Avatar image for tenorio_rotc

Everyone needs to head over the Giant Bomb to check out their quicklook. "That was swEEEEEEEt!!!"

Avatar image for J-007

@ JohnF111: Roger... this title should get a higher score...over

Avatar image for Gliave

This one comes second to Vanquish, which is pretty good given the crap being released these days.

Avatar image for BloodMist

You can tell from the demo that this makes for a perfect budget title.I'll pick it up when it drops to $20, which won't take long.

Avatar image for Chris_Watters

@raziel2kain @thegroscon Your expectation is met and your disappointment assuaged. Behold! A video review. @JohnF111 Games don't start with a 10 and get points deducted. For more on how that works, check out the [url=<< LINK REMOVED >>]GameSpot Rating System[/url].

Avatar image for JohnF111

MP lag and "sometimes" voice commands don't register is worth 2.5 deduction? How does that work?

Avatar image for santinegrete

Gamespot is to bitchy about MP function or the subjective fact that "it should be there"

Avatar image for raziel2kain

I expect a video review.

Avatar image for thegroscon

Just a written review??... so disapointed...

Avatar image for mojoreb

Finally a review! Can't wait to get this game.

Avatar image for evilweav

This is definitely not a full-price purchase, but it looks fun nonetheless.

Avatar image for oflow

The MP is actually fun read the posts about it on the GS forums. Its not the primary function of the game though (its not CoD) but this is a good game, it has a camapign thats comparable to any of the Modern Warfare games.

Avatar image for Okamiiiii

From the makers of the Yakuza series huh...nice. :)

Avatar image for Demonjoe93

Since the MP blows and the single player is only roughly nine hours I'll wait for a good price drop before picking this one up.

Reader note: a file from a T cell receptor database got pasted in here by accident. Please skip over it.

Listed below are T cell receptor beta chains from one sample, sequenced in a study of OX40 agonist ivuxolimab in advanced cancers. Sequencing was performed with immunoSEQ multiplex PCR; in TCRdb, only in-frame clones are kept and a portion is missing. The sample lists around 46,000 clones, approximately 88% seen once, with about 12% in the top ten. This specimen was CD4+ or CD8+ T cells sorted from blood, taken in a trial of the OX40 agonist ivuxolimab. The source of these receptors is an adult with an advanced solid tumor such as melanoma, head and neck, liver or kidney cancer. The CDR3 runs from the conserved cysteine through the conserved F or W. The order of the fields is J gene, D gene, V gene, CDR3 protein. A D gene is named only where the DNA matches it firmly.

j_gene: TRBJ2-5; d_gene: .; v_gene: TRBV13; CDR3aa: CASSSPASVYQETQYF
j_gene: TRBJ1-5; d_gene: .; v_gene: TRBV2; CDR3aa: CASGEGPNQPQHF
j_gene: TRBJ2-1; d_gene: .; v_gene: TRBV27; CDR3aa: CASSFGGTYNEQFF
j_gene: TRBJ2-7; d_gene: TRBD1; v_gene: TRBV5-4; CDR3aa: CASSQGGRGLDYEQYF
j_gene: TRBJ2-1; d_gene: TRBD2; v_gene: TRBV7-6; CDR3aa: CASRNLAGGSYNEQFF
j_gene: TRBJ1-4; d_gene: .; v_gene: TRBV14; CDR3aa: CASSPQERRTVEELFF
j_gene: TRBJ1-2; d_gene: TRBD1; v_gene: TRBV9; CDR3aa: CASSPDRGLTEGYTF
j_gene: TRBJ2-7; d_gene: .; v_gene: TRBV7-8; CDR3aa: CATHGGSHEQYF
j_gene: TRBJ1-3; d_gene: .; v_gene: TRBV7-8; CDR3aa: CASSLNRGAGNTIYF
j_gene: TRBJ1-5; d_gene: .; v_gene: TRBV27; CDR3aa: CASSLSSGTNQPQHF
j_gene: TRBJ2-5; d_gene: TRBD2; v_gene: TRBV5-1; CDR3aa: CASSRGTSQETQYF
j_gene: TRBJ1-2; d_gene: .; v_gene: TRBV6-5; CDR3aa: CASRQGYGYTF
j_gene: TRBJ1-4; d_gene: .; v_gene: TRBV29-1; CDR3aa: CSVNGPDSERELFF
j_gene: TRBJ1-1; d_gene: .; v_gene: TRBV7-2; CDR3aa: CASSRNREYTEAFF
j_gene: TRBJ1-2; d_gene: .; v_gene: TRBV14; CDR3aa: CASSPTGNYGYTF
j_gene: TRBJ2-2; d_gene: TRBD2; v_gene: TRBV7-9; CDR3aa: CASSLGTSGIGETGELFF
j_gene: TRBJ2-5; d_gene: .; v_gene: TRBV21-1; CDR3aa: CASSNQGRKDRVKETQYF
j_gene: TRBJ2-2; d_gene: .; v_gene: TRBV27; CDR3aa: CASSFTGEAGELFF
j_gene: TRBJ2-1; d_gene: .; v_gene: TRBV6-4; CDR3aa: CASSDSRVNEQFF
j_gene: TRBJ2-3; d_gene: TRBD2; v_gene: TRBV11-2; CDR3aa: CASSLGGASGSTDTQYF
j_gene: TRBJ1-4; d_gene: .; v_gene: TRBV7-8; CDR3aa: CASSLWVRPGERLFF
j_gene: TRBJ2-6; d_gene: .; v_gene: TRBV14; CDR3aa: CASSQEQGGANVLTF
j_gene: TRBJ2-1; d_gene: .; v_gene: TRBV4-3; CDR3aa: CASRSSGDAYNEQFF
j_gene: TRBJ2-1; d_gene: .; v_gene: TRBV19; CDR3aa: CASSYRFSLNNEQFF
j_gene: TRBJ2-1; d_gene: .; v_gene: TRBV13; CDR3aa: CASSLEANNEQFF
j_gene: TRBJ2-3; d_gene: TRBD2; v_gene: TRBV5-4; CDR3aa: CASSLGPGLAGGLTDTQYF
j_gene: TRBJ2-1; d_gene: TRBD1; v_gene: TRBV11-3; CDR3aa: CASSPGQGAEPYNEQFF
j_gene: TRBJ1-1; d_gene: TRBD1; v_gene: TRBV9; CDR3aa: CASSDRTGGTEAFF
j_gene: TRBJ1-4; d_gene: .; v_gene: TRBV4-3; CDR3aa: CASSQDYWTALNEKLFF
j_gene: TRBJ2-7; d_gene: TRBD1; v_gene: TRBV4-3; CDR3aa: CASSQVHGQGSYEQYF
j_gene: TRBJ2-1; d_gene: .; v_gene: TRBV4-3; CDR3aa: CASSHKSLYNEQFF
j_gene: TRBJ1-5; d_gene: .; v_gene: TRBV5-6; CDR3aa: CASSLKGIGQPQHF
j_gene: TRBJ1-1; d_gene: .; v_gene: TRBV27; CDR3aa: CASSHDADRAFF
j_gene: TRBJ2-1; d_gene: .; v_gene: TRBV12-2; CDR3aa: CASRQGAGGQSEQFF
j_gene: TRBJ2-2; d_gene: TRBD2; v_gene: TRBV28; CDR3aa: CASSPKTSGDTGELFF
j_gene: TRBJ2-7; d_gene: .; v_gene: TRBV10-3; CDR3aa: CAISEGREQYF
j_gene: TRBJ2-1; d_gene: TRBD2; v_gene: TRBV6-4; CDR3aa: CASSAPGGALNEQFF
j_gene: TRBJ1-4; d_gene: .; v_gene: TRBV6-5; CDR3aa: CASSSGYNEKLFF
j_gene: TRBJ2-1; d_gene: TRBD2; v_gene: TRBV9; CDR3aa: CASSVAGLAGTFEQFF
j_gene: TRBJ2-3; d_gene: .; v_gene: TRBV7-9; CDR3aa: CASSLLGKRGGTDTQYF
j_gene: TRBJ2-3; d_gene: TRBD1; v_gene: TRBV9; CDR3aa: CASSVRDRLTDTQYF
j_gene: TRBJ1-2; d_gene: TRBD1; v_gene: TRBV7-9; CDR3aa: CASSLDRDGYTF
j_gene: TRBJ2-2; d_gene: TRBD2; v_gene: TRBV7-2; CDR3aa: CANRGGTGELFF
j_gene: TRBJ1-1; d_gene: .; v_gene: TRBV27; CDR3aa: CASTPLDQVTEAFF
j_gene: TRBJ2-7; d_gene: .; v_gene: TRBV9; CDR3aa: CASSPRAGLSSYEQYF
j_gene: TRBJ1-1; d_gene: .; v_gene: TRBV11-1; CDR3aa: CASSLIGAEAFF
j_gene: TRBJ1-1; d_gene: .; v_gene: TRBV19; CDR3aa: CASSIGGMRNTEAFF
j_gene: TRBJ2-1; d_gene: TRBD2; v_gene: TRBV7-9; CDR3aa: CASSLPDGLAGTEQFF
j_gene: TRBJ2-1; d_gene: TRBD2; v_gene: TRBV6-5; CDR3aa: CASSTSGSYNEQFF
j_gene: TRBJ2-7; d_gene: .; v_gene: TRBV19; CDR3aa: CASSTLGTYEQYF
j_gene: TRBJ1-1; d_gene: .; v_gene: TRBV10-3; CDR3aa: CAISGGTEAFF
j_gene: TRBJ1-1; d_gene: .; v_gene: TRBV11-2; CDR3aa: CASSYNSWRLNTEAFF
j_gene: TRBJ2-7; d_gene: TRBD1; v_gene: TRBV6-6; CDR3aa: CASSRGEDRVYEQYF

Avatar image for _Judas_

Should have the Boss-emblem, and the "oh snap"-emblem, and that should be enough to push it past 8.0 :)

Avatar image for oflow

This review missed a bunch of points of the game but generally got the concept. The thing about this game is its a japanese still rpg. While playing thru the campaign the different things you say to your squad members change the story. It plays almost like Catherine story wise. Actually ranking up squad members also unlocks other parts of the story. The story actually changes depending on what squad members you bring in certain situations and the game has multiple endings just like Catherine. The other thing thats good about this game is the actual combat ai. The robots move and take cover, and they have different reactions depending on the weapons you use. The different weapons make a difference in the game play as well. The controls for taking cover are simple and work, it comparison its a lot better than Metal Gear's controls. Also all of the bosses fights are actually almost raid boss like. They had manythe same patterns as some of the raid bosses in WoW. I thought it was interesting pillar-humping and the ai being programmed to do the same with jukes etc. Havent really tried the online yet but I'm thinking its probably something like UNcharted or SpaceMarines co-op modes which are kinda fun. Dont really think it was meant to primarily be an mp game.

Avatar image for Goyoshi12

Wow, I'm surprised. :shock: I was talking with another GameSpotter some time ago about the demo of this game and I asked him if it was kind of a Mindjack game in that the concept was interesting but the execution was pretty much a failure and the GameSpotter said, in HIS opinion, that it pretty much was. :| So, yeah, I'm quite shocked...and quite glad that I'm shocked. Good to see that the game did better than expected. Grats to the fans for GameSpot approval. :P

Avatar image for finalfantasy94

I loved this game. I agree with some points. Though im disapointed it didint get a boss emblem since I feel it deserves one.

Avatar image for krishnaV_

Was expecting a little more that 7.5. Ah well, Ill check it out post Mass Effect 3 and Raccoon City.. :D

Binary Domain More Info

  • First Released Feb 28, 2012
    • PC
    • PlayStation 3
    • Xbox 360
    Binary Domain is an original squad-based shooter by Toshihiro Nagoshi, the creator behind the Yakuza series.
    Average Rating975 Rating(s)
    Please Sign In to rate Binary Domain
    Developed by:
    Devils Details, Sega
    Published by:
    Shooter, Tactical, Third-Person, Action
    Content is generally suitable for ages 17 and up. May contain intense violence, blood and gore, sexual content and/or strong language.
    Blood and Gore, Intense Violence, Strong Language, Suggestive Themes